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Friday, 24 November 2017

Another prominent Briton visits Hitler at Berchtesgaden

The British government’s attempt to present Lord Halifax’s visit to Germany as an “unofficial” exercise began to look exceedingly threadbare when Halifax travelled on from Berlin to see the Führer at his mountain retreat at Berchtesgaden. Ostensibly Halifax had gone to Berlin to attend the International Hunting Exhibition but travelling the extra 700km or so to Bavaria made plain his journey’s true purpose. Halifax long afterwards claimed to have mistaken Hitler for a footman when he first saw him but there is no sign that he treated him with anything less than the deference due to a head of state at the time. The talks did not produce any immediately practical results, but Halifax did refer to the possibility of boundary changes in eastern Europe, a tacit signal to Hitler that Britain had no objection in principle to revision of the Versailles settlement.

Official statements that Maxim Litvinov the Soviet Foreign Minister was a “great and worthy” champion of the regime dampened speculation as to his future. These had been prompted by his rapid and unheralded departure from the token and ineffectual Brussels conference on the Japanese invasion of China combined with the extension of Stalin’s purges to senior diplomats from military officers and Party functionaries. Litvinov who remained in office for another couple of years proved to be one of the few old Bolsheviks who survived Stalin’s suspicions and jealousy during the great purges although there is some suspicion that his death in 1951 was not natural.

The weakness of British aviation policy was cruelly exposed when Parliamentary pressure forced the government to open an inquiry by Lord Cadman into civil aviation. Anomalously the Air Ministry was responsible for both civil and military and was not felt to be doing particularly well on either score. It was accused of neglecting commercial aviation because it was more of a service ministry for the RAF. Britain’s leading airline, Imperial Airways, was an unhappy blend of a private company under state control, unsure whether it was a commercial business of a national flag carrier. Its aircraft were old and unsuitable.

Friday, 17 November 2017

Hunting for appeasement

The International Hunting Exhibition opened in Berlin with great fanfare and high hopes. In those days hunting was unquestioningly seen as a bond between men of all of all countries, a mark of masculine endeavour.  Captain Brocklehurst’s 27,000 mile return journey to Central China to bag a rare Giant Panda with a single shot was considered a great achievement. (The stuffed body can still be seen in Macclesfield Museum). Brocklehurst was praised as a representative of the spirit that sent the British Empire participants to Berlin with no interest in winning any of the prizes; the trophies themselves were sufficient. This year, though,  the Exhibition had a visitor from Britain  with a more practical mission to improve amity amongst men. Lord Halifax, the Lord President of the Council, was attending in his capacity as a Master of Foxhounds, but with the task of meeting the Führer to open a constructive dialogue to address the question of European tensions. It was the first serious step in Neville Chamberlain’s programme to appease Germany. Doubtless the Foreign Secretary Anthony Eden would have admitted that his own qualifications in venery – as an occasional gun – were far inferior to his Cabinet colleague’s even though he could fairly claim to know rather more about diplomacy. The Führer was happy to welcome Halifax even though he deplored hunting himself and merely indulged the passion of General Goering, who had been Reichsjagdmeister (Reich hunt master) since early in the regime.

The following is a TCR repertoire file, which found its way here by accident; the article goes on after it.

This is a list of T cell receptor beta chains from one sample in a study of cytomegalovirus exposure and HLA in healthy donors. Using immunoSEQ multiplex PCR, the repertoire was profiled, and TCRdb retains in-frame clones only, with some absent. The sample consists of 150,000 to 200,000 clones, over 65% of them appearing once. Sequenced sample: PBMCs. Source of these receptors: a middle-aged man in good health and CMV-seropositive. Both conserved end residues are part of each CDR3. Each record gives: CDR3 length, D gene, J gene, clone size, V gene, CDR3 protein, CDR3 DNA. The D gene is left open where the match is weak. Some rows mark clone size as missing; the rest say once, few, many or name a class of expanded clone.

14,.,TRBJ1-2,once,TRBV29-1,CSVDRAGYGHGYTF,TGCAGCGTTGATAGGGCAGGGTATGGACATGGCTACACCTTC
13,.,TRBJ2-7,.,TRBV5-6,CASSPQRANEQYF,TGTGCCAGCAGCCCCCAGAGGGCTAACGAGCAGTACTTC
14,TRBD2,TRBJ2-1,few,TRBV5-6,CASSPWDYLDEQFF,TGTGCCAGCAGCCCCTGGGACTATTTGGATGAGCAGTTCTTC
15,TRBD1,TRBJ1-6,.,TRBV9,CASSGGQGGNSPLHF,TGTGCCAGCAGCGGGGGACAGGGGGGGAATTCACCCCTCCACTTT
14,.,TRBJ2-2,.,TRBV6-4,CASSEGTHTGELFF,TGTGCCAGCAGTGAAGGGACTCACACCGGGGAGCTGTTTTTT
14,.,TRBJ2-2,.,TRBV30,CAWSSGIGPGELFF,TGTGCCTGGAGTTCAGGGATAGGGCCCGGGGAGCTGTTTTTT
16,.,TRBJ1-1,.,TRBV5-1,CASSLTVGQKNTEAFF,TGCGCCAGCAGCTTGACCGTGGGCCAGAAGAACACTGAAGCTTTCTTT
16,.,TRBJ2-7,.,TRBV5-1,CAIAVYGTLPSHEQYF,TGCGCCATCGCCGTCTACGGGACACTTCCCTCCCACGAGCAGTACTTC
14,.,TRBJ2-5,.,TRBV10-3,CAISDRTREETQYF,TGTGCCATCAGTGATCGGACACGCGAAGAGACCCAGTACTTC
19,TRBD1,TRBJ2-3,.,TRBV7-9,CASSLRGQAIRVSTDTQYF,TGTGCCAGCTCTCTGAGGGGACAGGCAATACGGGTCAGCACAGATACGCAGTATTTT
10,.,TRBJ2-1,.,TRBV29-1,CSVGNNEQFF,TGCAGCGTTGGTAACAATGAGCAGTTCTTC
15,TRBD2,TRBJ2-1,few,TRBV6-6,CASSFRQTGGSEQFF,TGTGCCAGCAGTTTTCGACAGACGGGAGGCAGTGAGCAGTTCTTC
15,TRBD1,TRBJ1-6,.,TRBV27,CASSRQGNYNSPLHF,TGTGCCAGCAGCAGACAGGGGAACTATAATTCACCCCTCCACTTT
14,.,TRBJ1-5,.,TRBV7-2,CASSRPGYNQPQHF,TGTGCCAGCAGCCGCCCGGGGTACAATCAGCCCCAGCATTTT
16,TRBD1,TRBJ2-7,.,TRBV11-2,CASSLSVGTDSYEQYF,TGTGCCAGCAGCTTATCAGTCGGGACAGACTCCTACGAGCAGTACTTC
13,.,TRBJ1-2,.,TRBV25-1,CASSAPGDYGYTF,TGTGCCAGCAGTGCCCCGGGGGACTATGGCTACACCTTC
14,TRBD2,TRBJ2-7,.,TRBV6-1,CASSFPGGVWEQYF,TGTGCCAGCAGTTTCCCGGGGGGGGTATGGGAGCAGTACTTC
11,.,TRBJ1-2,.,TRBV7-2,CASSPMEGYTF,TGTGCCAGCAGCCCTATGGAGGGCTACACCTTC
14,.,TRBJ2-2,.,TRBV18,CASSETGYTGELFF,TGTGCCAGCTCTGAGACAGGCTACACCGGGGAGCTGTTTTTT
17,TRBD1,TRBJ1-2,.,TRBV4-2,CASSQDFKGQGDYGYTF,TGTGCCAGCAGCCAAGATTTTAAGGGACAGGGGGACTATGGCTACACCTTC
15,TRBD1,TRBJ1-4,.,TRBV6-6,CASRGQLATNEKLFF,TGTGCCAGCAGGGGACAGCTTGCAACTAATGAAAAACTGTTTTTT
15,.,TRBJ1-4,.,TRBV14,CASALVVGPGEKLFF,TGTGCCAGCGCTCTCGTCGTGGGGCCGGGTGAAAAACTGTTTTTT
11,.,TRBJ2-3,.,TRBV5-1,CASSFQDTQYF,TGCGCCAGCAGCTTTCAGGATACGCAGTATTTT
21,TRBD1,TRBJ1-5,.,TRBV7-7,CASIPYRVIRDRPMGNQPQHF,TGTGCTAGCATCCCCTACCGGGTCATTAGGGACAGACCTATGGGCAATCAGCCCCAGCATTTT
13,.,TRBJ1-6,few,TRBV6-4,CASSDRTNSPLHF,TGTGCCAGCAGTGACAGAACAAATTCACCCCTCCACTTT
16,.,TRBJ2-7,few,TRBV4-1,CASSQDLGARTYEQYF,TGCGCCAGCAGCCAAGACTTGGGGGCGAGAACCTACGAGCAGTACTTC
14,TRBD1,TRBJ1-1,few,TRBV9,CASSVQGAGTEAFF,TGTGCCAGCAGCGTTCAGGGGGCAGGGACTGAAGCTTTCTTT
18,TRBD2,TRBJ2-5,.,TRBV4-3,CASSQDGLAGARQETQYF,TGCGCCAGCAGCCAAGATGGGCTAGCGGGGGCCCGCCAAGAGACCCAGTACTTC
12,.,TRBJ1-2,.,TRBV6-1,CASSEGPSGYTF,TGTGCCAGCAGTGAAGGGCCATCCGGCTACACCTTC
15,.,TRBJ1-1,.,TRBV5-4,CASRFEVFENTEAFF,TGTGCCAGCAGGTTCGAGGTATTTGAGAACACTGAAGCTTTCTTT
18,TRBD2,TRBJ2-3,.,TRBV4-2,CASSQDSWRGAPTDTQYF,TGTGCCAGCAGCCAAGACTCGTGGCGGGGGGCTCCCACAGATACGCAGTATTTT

There was every reason to worry about European tensions. Germany was issuing semi-official complaints about the behaviour of both Austria and Czechoslovakia, prompted by little more than generalised aggression. This was especially uncomfortable for Austria in the light of Germany’s newly reinforce friendship with Italy, the one power which had any specific interest in discouraging German ambitions north of the Brenner Pass. Switzerland was beginning to back away from even its half-hearted involvement in the League of Nations. A national initiative to restore absolute neutrality was being prepared, triggered by (entirely unjustified) fears that Article XVI of the League’s Covenant mandating military action against an aggressor. Chamberlain was especially contemptuous of Article XVI which he saw as a dangerous potential trigger of conflict.